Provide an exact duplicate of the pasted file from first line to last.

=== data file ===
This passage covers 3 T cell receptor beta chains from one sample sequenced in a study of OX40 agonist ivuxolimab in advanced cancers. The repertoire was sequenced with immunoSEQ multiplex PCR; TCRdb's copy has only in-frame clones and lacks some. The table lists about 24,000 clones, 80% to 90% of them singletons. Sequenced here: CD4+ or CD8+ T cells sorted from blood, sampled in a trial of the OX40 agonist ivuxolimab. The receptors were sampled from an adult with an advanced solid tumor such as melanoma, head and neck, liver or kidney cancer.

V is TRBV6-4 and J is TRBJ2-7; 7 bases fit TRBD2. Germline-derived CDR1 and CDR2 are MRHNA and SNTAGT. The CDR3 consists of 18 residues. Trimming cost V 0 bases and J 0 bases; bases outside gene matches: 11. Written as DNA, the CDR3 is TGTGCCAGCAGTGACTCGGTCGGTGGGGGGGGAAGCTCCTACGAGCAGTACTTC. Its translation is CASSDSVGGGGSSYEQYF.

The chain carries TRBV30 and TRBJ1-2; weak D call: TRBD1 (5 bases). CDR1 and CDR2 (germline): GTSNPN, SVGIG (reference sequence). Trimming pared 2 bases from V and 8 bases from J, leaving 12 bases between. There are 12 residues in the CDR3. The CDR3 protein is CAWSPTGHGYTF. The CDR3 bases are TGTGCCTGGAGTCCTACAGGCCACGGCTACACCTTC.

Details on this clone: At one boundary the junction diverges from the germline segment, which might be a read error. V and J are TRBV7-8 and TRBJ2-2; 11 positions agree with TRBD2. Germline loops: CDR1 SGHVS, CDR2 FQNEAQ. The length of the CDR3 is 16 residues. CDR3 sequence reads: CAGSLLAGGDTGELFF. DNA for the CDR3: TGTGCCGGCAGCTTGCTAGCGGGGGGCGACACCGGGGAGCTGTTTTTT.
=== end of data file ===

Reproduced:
This passage covers 3 T cell receptor beta chains from one sample sequenced in a study of OX40 agonist ivuxolimab in advanced cancers. The repertoire was sequenced with immunoSEQ multiplex PCR; TCRdb's copy has only in-frame clones and lacks some. The table lists about 24,000 clones, 80% to 90% of them singletons. Sequenced here: CD4+ or CD8+ T cells sorted from blood, sampled in a trial of the OX40 agonist ivuxolimab. The receptors were sampled from an adult with an advanced solid tumor such as melanoma, head and neck, liver or kidney cancer.

V is TRBV6-4 and J is TRBJ2-7; 7 bases fit TRBD2. Germline-derived CDR1 and CDR2 are MRHNA and SNTAGT. The CDR3 consists of 18 residues. Trimming cost V 0 bases and J 0 bases; bases outside gene matches: 11. Written as DNA, the CDR3 is TGTGCCAGCAGTGACTCGGTCGGTGGGGGGGGAAGCTCCTACGAGCAGTACTTC. Its translation is CASSDSVGGGGSSYEQYF.

The chain carries TRBV30 and TRBJ1-2; weak D call: TRBD1 (5 bases). CDR1 and CDR2 (germline): GTSNPN, SVGIG (reference sequence). Trimming pared 2 bases from V and 8 bases from J, leaving 12 bases between. There are 12 residues in the CDR3. The CDR3 protein is CAWSPTGHGYTF. The CDR3 bases are TGTGCCTGGAGTCCTACAGGCCACGGCTACACCTTC.

Details on this clone: At one boundary the junction diverges from the germline segment, which might be a read error. V and J are TRBV7-8 and TRBJ2-2; 11 positions agree with TRBD2. Germline loops: CDR1 SGHVS, CDR2 FQNEAQ. The length of the CDR3 is 16 residues. CDR3 sequence reads: CAGSLLAGGDTGELFF. DNA for the CDR3: TGTGCCGGCAGCTTGCTAGCGGGGGGCGACACCGGGGAGCTGTTTTTT.